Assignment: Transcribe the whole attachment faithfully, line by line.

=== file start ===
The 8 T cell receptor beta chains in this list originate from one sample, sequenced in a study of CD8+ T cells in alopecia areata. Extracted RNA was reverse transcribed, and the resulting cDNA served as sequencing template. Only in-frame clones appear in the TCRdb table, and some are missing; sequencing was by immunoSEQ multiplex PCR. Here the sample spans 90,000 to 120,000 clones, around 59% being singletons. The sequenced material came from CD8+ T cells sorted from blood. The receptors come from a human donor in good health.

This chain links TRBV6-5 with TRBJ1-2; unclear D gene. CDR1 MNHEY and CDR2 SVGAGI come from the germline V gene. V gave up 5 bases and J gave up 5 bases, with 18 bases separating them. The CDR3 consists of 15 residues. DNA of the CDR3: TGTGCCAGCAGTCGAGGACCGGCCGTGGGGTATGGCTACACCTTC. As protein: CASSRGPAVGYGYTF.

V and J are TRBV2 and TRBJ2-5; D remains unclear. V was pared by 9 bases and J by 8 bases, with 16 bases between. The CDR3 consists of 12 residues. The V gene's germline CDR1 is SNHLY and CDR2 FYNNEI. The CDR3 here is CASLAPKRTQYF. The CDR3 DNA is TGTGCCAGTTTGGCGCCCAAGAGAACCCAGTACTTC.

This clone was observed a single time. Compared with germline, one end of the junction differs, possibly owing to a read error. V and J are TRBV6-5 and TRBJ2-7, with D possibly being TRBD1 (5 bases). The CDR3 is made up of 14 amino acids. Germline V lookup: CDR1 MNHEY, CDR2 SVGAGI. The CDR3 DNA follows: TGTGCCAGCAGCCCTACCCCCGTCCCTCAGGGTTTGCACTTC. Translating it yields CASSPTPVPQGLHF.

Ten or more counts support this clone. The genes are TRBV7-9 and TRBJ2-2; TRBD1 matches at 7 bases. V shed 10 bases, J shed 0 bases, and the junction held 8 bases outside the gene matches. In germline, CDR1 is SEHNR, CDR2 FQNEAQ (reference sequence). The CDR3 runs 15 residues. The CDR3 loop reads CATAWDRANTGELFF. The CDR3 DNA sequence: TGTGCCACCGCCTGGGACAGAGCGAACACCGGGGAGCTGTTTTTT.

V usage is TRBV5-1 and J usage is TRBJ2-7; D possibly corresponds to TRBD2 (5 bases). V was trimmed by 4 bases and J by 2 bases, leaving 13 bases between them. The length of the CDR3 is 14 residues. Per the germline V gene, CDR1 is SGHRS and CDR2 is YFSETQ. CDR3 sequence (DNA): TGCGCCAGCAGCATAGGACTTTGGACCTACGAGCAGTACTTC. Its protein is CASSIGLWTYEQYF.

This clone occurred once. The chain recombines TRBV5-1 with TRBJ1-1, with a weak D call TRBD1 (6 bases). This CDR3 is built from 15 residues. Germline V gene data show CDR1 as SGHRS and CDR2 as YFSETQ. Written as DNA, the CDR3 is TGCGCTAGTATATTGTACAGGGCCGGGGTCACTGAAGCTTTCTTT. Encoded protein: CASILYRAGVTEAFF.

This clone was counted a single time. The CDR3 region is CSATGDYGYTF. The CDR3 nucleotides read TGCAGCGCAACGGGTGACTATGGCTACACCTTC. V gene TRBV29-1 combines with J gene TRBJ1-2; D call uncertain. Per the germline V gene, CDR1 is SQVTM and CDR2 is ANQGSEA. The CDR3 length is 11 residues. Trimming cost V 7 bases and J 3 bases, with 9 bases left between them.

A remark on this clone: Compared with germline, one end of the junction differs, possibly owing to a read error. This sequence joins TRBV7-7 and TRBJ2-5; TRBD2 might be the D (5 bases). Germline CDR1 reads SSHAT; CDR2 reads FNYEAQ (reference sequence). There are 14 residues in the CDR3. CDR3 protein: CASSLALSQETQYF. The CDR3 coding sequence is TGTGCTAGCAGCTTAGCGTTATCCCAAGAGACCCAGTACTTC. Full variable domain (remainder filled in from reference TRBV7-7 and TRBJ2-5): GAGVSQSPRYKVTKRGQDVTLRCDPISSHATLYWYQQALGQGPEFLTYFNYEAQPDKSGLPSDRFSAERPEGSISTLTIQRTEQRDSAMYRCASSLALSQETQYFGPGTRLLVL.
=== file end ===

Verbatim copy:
The 8 T cell receptor beta chains in this list originate from one sample, sequenced in a study of CD8+ T cells in alopecia areata. Extracted RNA was reverse transcribed, and the resulting cDNA served as sequencing template. Only in-frame clones appear in the TCRdb table, and some are missing; sequencing was by immunoSEQ multiplex PCR. Here the sample spans 90,000 to 120,000 clones, around 59% being singletons. The sequenced material came from CD8+ T cells sorted from blood. The receptors come from a human donor in good health.

This chain links TRBV6-5 with TRBJ1-2; unclear D gene. CDR1 MNHEY and CDR2 SVGAGI come from the germline V gene. V gave up 5 bases and J gave up 5 bases, with 18 bases separating them. The CDR3 consists of 15 residues. DNA of the CDR3: TGTGCCAGCAGTCGAGGACCGGCCGTGGGGTATGGCTACACCTTC. As protein: CASSRGPAVGYGYTF.

V and J are TRBV2 and TRBJ2-5; D remains unclear. V was pared by 9 bases and J by 8 bases, with 16 bases between. The CDR3 consists of 12 residues. The V gene's germline CDR1 is SNHLY and CDR2 FYNNEI. The CDR3 here is CASLAPKRTQYF. The CDR3 DNA is TGTGCCAGTTTGGCGCCCAAGAGAACCCAGTACTTC.

This clone was observed a single time. Compared with germline, one end of the junction differs, possibly owing to a read error. V and J are TRBV6-5 and TRBJ2-7, with D possibly being TRBD1 (5 bases). The CDR3 is made up of 14 amino acids. Germline V lookup: CDR1 MNHEY, CDR2 SVGAGI. The CDR3 DNA follows: TGTGCCAGCAGCCCTACCCCCGTCCCTCAGGGTTTGCACTTC. Translating it yields CASSPTPVPQGLHF.

Ten or more counts support this clone. The genes are TRBV7-9 and TRBJ2-2; TRBD1 matches at 7 bases. V shed 10 bases, J shed 0 bases, and the junction held 8 bases outside the gene matches. In germline, CDR1 is SEHNR, CDR2 FQNEAQ (reference sequence). The CDR3 runs 15 residues. The CDR3 loop reads CATAWDRANTGELFF. The CDR3 DNA sequence: TGTGCCACCGCCTGGGACAGAGCGAACACCGGGGAGCTGTTTTTT.

V usage is TRBV5-1 and J usage is TRBJ2-7; D possibly corresponds to TRBD2 (5 bases). V was trimmed by 4 bases and J by 2 bases, leaving 13 bases between them. The length of the CDR3 is 14 residues. Per the germline V gene, CDR1 is SGHRS and CDR2 is YFSETQ. CDR3 sequence (DNA): TGCGCCAGCAGCATAGGACTTTGGACCTACGAGCAGTACTTC. Its protein is CASSIGLWTYEQYF.

This clone occurred once. The chain recombines TRBV5-1 with TRBJ1-1, with a weak D call TRBD1 (6 bases). This CDR3 is built from 15 residues. Germline V gene data show CDR1 as SGHRS and CDR2 as YFSETQ. Written as DNA, the CDR3 is TGCGCTAGTATATTGTACAGGGCCGGGGTCACTGAAGCTTTCTTT. Encoded protein: CASILYRAGVTEAFF.

This clone was counted a single time. The CDR3 region is CSATGDYGYTF. The CDR3 nucleotides read TGCAGCGCAACGGGTGACTATGGCTACACCTTC. V gene TRBV29-1 combines with J gene TRBJ1-2; D call uncertain. Per the germline V gene, CDR1 is SQVTM and CDR2 is ANQGSEA. The CDR3 length is 11 residues. Trimming cost V 7 bases and J 3 bases, with 9 bases left between them.

A remark on this clone: Compared with germline, one end of the junction differs, possibly owing to a read error. This sequence joins TRBV7-7 and TRBJ2-5; TRBD2 might be the D (5 bases). Germline CDR1 reads SSHAT; CDR2 reads FNYEAQ (reference sequence). There are 14 residues in the CDR3. CDR3 protein: CASSLALSQETQYF. The CDR3 coding sequence is TGTGCTAGCAGCTTAGCGTTATCCCAAGAGACCCAGTACTTC. Full variable domain (remainder filled in from reference TRBV7-7 and TRBJ2-5): GAGVSQSPRYKVTKRGQDVTLRCDPISSHATLYWYQQALGQGPEFLTYFNYEAQPDKSGLPSDRFSAERPEGSISTLTIQRTEQRDSAMYRCASSLALSQETQYFGPGTRLLVL.